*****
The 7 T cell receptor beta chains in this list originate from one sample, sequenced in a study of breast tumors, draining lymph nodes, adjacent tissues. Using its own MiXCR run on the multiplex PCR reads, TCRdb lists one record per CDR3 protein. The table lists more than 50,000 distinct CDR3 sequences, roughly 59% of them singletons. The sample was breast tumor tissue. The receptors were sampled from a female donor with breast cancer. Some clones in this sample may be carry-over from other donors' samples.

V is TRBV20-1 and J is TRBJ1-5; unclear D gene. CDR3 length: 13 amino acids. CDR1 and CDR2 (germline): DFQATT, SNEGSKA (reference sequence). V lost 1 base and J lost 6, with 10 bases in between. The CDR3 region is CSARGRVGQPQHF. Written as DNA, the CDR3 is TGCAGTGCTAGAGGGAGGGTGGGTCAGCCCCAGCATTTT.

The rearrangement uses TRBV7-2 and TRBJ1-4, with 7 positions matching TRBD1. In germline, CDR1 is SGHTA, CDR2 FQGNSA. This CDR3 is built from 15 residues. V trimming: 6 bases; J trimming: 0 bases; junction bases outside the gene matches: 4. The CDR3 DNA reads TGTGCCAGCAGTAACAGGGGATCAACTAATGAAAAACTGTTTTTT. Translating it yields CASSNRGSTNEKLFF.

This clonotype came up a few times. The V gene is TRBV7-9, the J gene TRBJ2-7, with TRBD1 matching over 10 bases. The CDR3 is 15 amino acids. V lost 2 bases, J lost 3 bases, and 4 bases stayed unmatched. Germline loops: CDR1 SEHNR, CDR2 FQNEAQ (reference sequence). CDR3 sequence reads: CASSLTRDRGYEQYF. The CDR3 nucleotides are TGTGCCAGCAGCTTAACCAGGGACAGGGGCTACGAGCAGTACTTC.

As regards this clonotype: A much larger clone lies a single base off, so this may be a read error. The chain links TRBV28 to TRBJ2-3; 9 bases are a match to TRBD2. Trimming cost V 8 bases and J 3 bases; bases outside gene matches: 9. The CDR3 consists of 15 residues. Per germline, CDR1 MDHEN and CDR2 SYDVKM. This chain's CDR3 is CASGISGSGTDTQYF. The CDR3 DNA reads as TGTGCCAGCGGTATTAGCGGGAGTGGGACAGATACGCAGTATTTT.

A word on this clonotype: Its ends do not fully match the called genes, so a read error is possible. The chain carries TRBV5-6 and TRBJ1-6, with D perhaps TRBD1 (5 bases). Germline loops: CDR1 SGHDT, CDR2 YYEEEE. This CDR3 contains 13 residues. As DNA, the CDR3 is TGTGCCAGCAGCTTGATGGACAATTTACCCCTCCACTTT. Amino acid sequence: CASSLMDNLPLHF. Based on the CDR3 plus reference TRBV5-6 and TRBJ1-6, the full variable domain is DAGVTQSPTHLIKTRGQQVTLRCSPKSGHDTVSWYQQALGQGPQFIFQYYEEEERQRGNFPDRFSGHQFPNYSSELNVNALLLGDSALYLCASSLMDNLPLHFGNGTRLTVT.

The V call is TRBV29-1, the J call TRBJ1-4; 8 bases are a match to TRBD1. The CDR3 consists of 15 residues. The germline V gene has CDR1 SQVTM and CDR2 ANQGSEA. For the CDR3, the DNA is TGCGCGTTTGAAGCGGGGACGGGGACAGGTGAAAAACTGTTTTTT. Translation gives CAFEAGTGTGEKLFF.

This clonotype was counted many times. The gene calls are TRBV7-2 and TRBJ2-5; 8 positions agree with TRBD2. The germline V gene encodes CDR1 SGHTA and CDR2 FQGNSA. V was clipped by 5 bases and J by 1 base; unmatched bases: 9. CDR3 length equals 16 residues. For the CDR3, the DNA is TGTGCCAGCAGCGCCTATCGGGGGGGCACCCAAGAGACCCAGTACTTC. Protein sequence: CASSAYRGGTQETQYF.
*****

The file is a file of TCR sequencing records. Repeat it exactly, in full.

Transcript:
The 7 T cell receptor beta chains in this list originate from one sample, sequenced in a study of breast tumors, draining lymph nodes, adjacent tissues. Using its own MiXCR run on the multiplex PCR reads, TCRdb lists one record per CDR3 protein. The table lists more than 50,000 distinct CDR3 sequences, roughly 59% of them singletons. The sample was breast tumor tissue. The receptors were sampled from a female donor with breast cancer. Some clones in this sample may be carry-over from other donors' samples.

V is TRBV20-1 and J is TRBJ1-5; unclear D gene. CDR3 length: 13 amino acids. CDR1 and CDR2 (germline): DFQATT, SNEGSKA (reference sequence). V lost 1 base and J lost 6, with 10 bases in between. The CDR3 region is CSARGRVGQPQHF. Written as DNA, the CDR3 is TGCAGTGCTAGAGGGAGGGTGGGTCAGCCCCAGCATTTT.

The rearrangement uses TRBV7-2 and TRBJ1-4, with 7 positions matching TRBD1. In germline, CDR1 is SGHTA, CDR2 FQGNSA. This CDR3 is built from 15 residues. V trimming: 6 bases; J trimming: 0 bases; junction bases outside the gene matches: 4. The CDR3 DNA reads TGTGCCAGCAGTAACAGGGGATCAACTAATGAAAAACTGTTTTTT. Translating it yields CASSNRGSTNEKLFF.

This clonotype came up a few times. The V gene is TRBV7-9, the J gene TRBJ2-7, with TRBD1 matching over 10 bases. The CDR3 is 15 amino acids. V lost 2 bases, J lost 3 bases, and 4 bases stayed unmatched. Germline loops: CDR1 SEHNR, CDR2 FQNEAQ (reference sequence). CDR3 sequence reads: CASSLTRDRGYEQYF. The CDR3 nucleotides are TGTGCCAGCAGCTTAACCAGGGACAGGGGCTACGAGCAGTACTTC.

As regards this clonotype: A much larger clone lies a single base off, so this may be a read error. The chain links TRBV28 to TRBJ2-3; 9 bases are a match to TRBD2. Trimming cost V 8 bases and J 3 bases; bases outside gene matches: 9. The CDR3 consists of 15 residues. Per germline, CDR1 MDHEN and CDR2 SYDVKM. This chain's CDR3 is CASGISGSGTDTQYF. The CDR3 DNA reads as TGTGCCAGCGGTATTAGCGGGAGTGGGACAGATACGCAGTATTTT.

A word on this clonotype: Its ends do not fully match the called genes, so a read error is possible. The chain carries TRBV5-6 and TRBJ1-6, with D perhaps TRBD1 (5 bases). Germline loops: CDR1 SGHDT, CDR2 YYEEEE. This CDR3 contains 13 residues. As DNA, the CDR3 is TGTGCCAGCAGCTTGATGGACAATTTACCCCTCCACTTT. Amino acid sequence: CASSLMDNLPLHF. Based on the CDR3 plus reference TRBV5-6 and TRBJ1-6, the full variable domain is DAGVTQSPTHLIKTRGQQVTLRCSPKSGHDTVSWYQQALGQGPQFIFQYYEEEERQRGNFPDRFSGHQFPNYSSELNVNALLLGDSALYLCASSLMDNLPLHFGNGTRLTVT.

The V call is TRBV29-1, the J call TRBJ1-4; 8 bases are a match to TRBD1. The CDR3 consists of 15 residues. The germline V gene has CDR1 SQVTM and CDR2 ANQGSEA. For the CDR3, the DNA is TGCGCGTTTGAAGCGGGGACGGGGACAGGTGAAAAACTGTTTTTT. Translation gives CAFEAGTGTGEKLFF.

This clonotype was counted many times. The gene calls are TRBV7-2 and TRBJ2-5; 8 positions agree with TRBD2. The germline V gene encodes CDR1 SGHTA and CDR2 FQGNSA. V was clipped by 5 bases and J by 1 base; unmatched bases: 9. CDR3 length equals 16 residues. For the CDR3, the DNA is TGTGCCAGCAGCGCCTATCGGGGGGGCACCCAAGAGACCCAGTACTTC. Protein sequence: CASSAYRGGTQETQYF.